Researchers aim to better predict crop nitrogen needs

Using precision farming tools to better predict nitrogen fertiliser needs would allow farmers to fine-tune their applications to maximise crop yields and make the most of bought-in fertiliser.

Nitrogen fertiliser forms the biggest single cost in wheat production and can have a big influence on yield and profitability.

So back in 2010, Adas researcher Daniel Kindred started the Auto-N project to improve the accuracy of placement.

See also: How science is revolutionising crop production

Six trials were established, each resembling a chessboard of several hectares. Four different input rates from 0-360kg N/ha were applied by growers, and several hundred plots were taken to yield, allowing response curves to be derived for all plots.

Variation in the optimum nitrogen fertiliser requirements within fields was more than 100kg N/ha and optimal yields ranged by more than 2t/ha.

Yield potential

There was a strong relationship between yield potential and soil nitrogen supply (SNS) – N available to crops from the soil, which depends mainly on previous cropping, soil type and overwinter rainfall.

However, variation in fertiliser N recovery – the increase in crop N content (kg/ha) expressed as a percentage of N applied  – was large and unpredictable. This meant predicting variation in N requirements was challenging.

Getting nitrogen rates right didn’t make much difference to yields, as low-yielding areas remained low yielding whatever amount of N was used. We believe the major causes of yield variation are not related to nitrogen,” explains Dr Kindred.

Sensing via satellites or tractors does tend to show patterns of SNS, so in principle variable rate N applications are useful to predict SNS more accurately.

But he adds that the average fertiliser N recovery figure for the soil in question is accurate enough to use – 60% on most soils and 70% on sands and silts.

Correct N estimates

“The important thing economically is to estimate the right average N rate for the field, which depends on making good whole-field assessments of SNS and crop N demand using a more conventional approach,” he suggests.

“Ultimately, whatever trials we do, the only way of knowing whether N rates on farms are right or not is by testing their effect on yield.”

Dr Kindred suggests that precision farming technologies, including yield mapping, can enable growers to test their decisions by comparing tramlines treated differently.

Data sharing

This approach has some pitfalls – especially in data processing – but Adas is developing a new approach, called Agronōmics. This would see networks of farmers sharing and assessing data from their yield tests using specialised software.

“The reasons why yield is variable – probably a combination of water availability, nutrient supply and soil physical properties – are likely to be different on different farms, which makes it all the more important for growers to carry out their own tests.”

The AHDB LearN project is taking this line, helping growers compare their standard N rates against 60kg/ha more or 60kg/ha less applied to alternate tramlines.

Results are being compared with those from conventional plot trials on 18 fields a year across six farms. This will provide a detailed dataset to show what extra intelligence can come from on-farm yield testing.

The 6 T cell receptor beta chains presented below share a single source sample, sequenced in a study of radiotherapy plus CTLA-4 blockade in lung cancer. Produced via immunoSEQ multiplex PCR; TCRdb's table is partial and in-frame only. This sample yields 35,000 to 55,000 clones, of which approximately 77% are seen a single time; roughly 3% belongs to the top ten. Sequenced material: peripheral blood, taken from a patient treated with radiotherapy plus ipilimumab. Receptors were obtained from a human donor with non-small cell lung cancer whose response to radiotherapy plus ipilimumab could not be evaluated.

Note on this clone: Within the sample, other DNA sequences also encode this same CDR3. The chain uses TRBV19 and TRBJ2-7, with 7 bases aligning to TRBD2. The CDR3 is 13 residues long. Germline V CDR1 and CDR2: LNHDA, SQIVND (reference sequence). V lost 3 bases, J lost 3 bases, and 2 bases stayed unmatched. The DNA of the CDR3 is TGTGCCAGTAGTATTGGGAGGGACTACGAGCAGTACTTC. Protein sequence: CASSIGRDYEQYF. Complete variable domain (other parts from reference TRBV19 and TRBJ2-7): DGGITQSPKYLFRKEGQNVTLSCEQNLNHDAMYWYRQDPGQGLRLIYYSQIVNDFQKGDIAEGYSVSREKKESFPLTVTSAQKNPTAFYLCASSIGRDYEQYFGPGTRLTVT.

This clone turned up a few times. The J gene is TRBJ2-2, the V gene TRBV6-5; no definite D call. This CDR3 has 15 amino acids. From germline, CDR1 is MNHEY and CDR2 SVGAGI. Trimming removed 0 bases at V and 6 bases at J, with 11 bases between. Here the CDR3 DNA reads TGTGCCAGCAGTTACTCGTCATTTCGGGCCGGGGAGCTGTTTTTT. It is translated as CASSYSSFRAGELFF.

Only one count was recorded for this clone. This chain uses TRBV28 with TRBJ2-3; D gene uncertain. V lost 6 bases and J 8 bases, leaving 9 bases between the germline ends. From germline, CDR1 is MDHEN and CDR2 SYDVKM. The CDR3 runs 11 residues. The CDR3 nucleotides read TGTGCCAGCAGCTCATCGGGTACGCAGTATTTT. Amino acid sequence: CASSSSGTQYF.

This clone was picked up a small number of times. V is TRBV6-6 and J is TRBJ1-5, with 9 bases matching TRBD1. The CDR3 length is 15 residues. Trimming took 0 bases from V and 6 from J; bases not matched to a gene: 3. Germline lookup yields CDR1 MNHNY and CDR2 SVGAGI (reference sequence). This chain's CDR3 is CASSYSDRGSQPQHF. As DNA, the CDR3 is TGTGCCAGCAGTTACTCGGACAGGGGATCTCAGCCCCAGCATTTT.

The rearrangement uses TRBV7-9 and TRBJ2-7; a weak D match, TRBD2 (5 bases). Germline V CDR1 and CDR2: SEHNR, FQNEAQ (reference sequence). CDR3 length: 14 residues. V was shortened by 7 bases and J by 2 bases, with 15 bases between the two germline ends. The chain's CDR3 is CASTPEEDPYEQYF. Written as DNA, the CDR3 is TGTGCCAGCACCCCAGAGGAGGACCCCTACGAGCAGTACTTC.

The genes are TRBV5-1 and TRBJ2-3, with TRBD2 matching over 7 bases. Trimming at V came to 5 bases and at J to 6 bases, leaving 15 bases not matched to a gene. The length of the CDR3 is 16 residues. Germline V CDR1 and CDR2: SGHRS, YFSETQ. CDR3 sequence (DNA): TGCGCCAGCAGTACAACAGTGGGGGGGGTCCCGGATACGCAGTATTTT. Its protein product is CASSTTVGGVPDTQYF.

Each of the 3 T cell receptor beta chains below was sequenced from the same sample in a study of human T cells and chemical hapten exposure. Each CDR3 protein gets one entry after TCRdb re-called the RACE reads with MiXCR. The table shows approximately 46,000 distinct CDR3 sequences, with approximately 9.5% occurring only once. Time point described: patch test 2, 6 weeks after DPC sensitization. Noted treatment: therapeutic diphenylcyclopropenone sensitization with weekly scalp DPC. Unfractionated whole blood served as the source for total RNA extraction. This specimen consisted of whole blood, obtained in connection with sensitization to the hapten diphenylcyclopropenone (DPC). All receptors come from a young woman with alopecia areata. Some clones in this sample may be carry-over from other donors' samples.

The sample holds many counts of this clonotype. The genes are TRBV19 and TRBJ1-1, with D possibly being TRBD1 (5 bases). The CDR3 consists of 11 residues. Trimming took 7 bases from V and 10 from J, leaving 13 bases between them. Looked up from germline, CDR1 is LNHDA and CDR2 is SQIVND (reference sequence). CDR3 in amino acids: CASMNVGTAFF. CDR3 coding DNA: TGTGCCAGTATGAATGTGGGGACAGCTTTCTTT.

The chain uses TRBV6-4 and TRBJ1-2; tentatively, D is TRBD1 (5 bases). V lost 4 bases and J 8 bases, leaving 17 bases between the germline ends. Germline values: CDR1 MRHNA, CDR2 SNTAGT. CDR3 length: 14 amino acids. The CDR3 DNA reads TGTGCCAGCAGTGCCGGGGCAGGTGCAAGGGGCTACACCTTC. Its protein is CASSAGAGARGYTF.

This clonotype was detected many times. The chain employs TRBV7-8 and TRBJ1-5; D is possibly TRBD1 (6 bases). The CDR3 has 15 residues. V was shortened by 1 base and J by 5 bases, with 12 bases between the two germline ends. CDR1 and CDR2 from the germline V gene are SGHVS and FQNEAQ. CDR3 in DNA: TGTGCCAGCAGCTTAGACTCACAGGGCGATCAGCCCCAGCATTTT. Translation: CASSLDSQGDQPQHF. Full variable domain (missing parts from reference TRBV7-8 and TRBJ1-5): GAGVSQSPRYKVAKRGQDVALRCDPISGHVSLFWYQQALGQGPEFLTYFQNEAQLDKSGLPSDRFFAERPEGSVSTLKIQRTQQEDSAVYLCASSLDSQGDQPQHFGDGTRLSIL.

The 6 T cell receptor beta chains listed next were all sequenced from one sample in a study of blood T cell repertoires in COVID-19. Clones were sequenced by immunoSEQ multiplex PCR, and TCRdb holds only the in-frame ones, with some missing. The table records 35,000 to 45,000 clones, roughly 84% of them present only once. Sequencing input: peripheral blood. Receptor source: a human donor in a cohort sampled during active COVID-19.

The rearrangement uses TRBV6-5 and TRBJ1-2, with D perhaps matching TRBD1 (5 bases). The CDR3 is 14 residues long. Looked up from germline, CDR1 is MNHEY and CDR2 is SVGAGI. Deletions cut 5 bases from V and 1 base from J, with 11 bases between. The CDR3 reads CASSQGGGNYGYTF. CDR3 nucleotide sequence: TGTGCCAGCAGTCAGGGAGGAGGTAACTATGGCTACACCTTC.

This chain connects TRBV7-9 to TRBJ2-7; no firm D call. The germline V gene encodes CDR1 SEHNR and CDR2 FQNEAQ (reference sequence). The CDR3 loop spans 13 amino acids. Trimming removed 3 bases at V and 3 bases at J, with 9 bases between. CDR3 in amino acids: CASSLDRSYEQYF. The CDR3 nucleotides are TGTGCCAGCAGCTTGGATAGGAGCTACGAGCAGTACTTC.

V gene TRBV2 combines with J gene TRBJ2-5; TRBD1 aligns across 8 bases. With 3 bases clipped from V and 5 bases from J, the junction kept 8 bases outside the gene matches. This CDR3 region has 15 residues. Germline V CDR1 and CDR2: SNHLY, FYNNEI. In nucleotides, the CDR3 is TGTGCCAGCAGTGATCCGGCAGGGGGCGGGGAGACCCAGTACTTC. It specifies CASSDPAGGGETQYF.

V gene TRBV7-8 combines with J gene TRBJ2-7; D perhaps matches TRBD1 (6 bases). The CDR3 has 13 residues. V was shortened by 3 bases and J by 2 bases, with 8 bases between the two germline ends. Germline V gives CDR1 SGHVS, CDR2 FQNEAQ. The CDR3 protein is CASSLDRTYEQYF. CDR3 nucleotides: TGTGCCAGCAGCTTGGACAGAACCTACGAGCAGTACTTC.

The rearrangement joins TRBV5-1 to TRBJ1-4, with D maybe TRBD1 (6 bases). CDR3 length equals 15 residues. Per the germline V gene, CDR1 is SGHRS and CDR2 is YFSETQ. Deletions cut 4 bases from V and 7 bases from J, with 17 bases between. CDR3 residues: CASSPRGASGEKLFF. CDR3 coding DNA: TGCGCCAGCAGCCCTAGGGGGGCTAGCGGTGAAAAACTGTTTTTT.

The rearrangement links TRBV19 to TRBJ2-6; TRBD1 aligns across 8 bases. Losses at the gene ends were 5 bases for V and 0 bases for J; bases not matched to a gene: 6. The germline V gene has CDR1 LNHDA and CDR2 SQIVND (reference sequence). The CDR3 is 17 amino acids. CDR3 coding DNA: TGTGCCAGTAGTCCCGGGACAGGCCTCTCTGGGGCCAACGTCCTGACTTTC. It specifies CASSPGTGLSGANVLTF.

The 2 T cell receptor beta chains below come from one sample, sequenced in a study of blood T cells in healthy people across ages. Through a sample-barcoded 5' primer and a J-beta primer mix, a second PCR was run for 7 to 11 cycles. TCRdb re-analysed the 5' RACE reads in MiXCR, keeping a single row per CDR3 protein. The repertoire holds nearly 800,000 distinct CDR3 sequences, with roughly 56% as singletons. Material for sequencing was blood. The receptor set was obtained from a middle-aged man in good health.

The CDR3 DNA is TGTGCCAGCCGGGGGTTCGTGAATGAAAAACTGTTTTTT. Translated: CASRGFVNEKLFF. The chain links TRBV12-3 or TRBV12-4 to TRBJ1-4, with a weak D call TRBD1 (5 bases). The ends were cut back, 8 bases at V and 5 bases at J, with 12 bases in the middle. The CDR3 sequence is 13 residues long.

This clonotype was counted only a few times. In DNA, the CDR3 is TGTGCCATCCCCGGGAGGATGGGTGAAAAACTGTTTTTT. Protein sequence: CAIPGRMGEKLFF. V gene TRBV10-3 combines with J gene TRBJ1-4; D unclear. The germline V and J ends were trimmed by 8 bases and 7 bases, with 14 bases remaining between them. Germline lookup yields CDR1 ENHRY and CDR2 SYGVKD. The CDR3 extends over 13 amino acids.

An associated network of about 12 farms is also using the approach to help provide wider evaluation: to gauge variability in field-average N requirements, determine how the N optimum might be predicted and to obtain practical insight.

Measurements include soil mineral N, mineralisable N, soil organic matter, soil N% and grain protein content.

Dr Kindred is hopeful that, with two more seasons’ results, LearN should clarify how useful tramline comparisons can be in helping growers to judge appropriate N rates, or indeed validate other husbandry decisions, for their farms.

Research details

The Auto-N and LearN projects seek to use precision farming to better predict appropriate N fertiliser rates on farm, and shed light on this major nutrient’s relationship with yield and soil

Project 1: Automating N fertiliser management for cereals (Auto-N)

Timescale: January 2010-January 2016

Researchers involved: Adas, Rothamsted Research and Niab-Tag

Funders: AHDB, Agrii, AgLeader, BASF, Farmade, Foss, Hill Court Farm Research, Precision Decisions, Soyl, Soilessentials, Yara and Zeltex

Cost: AHDB levy funding of £180,000 plus in-kind contributions from others and Defra under a Sustainable Arable Link programme (total £1.46m)

Project 2: Using farm experience to improve N management for wheat (LearN)

Timescale: September 2013-April 2018

Researchers involved: Adas, NiabTag, Agrii and CF Fertilisers

Funders: AHDB

Cost: £261,545

Key points

  • Large variability in N requirements within fields
  • Variable-rate N adjustments should be modest, building on good estimates of whole-field N requirements
  • correcting variation in N doesn’t remove variation in yield

Sajjad AwanAHDB perspective by Sajjad Awan

Research and knowledge transfer manager

We know some cereal crops may benefit from more nitrogen being applied, whereas other crops may benefit from holding a bit back.

The challenge is to identify where it makes sense to apply more and where less. Auto-N and LearN results are helping us to develop practical on-farm approaches to fine-tune N rates.

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